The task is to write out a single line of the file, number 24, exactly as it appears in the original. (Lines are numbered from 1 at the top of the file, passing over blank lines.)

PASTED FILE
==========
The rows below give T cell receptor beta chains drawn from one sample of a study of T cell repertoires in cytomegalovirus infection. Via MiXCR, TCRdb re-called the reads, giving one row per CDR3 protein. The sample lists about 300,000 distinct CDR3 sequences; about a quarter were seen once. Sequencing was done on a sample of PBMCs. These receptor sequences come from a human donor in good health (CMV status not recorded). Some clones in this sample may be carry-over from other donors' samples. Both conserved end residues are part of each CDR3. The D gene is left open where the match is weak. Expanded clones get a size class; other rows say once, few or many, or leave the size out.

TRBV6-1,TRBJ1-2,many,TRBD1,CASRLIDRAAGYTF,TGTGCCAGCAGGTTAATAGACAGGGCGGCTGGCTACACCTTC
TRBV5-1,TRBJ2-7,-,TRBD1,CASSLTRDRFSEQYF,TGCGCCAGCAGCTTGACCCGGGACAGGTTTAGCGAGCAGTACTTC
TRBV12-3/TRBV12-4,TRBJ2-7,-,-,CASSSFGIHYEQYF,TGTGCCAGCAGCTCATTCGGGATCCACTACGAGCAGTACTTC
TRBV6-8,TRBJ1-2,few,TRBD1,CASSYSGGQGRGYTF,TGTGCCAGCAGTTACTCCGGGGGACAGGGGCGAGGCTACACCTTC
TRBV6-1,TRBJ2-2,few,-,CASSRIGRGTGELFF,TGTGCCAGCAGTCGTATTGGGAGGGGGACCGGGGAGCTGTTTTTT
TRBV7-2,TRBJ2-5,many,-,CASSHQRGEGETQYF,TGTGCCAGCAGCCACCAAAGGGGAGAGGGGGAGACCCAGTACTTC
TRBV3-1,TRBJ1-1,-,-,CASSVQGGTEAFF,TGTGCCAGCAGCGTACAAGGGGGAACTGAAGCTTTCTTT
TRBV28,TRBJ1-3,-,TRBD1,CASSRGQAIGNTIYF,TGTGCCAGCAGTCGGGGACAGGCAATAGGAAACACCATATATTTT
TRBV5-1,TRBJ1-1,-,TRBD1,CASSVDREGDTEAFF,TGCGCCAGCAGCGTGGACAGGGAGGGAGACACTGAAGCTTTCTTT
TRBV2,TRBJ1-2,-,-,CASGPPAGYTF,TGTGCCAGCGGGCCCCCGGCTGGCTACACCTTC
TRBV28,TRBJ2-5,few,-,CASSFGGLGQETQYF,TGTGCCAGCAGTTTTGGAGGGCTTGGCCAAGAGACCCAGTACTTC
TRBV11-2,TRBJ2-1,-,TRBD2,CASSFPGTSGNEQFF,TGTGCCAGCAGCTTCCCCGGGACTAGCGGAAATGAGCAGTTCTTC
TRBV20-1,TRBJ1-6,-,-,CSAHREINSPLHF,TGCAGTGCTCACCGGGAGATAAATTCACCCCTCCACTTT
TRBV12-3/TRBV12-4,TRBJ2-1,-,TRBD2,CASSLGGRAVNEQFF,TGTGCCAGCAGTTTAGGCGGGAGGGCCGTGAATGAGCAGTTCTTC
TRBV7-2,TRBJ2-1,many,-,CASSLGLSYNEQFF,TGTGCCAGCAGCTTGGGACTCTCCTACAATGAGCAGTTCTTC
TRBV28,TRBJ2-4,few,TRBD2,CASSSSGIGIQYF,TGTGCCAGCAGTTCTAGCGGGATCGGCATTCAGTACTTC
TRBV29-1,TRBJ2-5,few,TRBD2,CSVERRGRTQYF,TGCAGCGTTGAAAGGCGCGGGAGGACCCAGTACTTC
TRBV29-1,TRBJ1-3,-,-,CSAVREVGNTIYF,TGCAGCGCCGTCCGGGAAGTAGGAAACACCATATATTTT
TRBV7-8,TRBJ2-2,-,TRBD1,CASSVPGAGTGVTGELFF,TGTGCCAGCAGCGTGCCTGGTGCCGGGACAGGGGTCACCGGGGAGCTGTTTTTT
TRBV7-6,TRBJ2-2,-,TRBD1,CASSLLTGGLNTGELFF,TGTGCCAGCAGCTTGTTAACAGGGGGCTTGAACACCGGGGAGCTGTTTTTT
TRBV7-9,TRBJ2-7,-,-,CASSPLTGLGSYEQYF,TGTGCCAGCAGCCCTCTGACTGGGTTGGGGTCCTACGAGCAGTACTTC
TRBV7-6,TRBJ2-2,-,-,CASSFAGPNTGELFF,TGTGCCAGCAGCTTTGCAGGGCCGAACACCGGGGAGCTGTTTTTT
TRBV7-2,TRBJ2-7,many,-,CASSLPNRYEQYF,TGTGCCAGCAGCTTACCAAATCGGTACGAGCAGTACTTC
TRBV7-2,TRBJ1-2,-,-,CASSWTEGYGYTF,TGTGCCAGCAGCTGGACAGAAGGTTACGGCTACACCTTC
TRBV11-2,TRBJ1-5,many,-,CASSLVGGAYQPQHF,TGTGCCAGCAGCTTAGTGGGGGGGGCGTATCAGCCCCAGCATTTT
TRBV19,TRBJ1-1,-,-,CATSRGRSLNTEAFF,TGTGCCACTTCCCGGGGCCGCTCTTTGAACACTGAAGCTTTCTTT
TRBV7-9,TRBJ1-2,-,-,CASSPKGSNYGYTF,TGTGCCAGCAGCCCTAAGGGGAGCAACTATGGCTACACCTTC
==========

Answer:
TRBV7-2,TRBJ2-7,many,-,CASSLPNRYEQYF,TGTGCCAGCAGCTTACCAAATCGGTACGAGCAGTACTTC